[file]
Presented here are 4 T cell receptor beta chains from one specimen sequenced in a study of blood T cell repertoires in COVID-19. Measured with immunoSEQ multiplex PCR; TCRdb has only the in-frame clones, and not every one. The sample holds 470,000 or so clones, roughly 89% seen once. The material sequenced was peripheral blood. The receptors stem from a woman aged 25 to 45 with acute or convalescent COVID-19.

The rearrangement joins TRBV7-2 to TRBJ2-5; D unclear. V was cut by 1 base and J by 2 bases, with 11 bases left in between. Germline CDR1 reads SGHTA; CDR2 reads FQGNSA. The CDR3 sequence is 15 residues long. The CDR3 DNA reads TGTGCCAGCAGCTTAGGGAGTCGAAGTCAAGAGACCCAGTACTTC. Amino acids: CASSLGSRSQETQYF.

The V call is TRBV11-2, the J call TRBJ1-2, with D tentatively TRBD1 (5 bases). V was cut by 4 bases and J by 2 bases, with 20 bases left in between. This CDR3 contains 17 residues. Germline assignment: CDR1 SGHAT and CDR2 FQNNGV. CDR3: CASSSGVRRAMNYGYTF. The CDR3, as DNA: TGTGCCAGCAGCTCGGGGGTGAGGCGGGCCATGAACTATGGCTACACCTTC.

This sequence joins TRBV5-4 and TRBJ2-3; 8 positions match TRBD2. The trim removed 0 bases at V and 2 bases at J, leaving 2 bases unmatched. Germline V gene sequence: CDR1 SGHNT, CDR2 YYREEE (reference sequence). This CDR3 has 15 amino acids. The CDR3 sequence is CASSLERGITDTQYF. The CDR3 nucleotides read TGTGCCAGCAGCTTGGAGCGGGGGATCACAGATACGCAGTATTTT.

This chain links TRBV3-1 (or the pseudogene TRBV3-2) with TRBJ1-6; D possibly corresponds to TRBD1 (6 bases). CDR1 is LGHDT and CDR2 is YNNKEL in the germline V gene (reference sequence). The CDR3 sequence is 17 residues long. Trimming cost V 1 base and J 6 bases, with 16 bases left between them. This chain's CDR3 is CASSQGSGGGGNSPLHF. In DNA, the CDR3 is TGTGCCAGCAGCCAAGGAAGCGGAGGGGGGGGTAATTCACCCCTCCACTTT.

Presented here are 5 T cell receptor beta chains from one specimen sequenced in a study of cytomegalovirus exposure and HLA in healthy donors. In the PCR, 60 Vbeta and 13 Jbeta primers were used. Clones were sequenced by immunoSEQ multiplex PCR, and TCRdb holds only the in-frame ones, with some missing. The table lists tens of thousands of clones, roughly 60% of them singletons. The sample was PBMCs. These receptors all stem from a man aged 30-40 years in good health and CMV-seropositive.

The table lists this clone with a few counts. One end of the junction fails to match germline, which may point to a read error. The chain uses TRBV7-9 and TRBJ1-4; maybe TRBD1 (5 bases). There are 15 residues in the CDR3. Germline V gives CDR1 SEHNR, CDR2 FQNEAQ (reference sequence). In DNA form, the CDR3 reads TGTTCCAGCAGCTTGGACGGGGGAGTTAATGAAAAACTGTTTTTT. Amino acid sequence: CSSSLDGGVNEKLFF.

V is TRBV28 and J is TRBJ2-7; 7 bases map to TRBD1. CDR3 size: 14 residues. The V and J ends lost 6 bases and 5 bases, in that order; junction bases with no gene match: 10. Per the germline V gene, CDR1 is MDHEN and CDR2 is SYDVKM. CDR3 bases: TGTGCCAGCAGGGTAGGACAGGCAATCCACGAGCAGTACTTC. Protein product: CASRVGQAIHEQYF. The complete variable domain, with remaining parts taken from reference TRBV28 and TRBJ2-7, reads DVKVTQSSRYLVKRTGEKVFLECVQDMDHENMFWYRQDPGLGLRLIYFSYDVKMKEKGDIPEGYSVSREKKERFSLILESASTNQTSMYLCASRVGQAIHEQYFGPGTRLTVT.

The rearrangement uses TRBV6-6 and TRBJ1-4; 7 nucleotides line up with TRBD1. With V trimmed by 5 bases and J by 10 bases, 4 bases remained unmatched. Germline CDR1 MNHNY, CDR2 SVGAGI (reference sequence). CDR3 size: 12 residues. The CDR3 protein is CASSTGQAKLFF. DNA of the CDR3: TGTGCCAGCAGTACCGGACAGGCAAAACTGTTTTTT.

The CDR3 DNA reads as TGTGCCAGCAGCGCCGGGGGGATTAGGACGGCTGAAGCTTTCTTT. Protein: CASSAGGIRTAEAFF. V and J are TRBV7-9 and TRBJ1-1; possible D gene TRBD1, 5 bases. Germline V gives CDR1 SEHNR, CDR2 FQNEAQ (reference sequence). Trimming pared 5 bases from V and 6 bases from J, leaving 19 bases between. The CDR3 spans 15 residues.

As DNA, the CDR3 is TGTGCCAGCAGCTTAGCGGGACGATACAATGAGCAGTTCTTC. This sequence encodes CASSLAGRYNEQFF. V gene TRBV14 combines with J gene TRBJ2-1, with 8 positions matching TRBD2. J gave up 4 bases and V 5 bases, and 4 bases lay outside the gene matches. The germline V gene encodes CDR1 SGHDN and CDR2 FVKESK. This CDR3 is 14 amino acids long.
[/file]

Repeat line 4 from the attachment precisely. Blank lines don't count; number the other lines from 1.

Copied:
This sequence joins TRBV5-4 and TRBJ2-3; 8 positions match TRBD2. The trim removed 0 bases at V and 2 bases at J, leaving 2 bases unmatched. Germline V gene sequence: CDR1 SGHNT, CDR2 YYREEE (reference sequence). This CDR3 has 15 amino acids. The CDR3 sequence is CASSLERGITDTQYF. The CDR3 nucleotides read TGTGCCAGCAGCTTGGAGCGGGGGATCACAGATACGCAGTATTTT.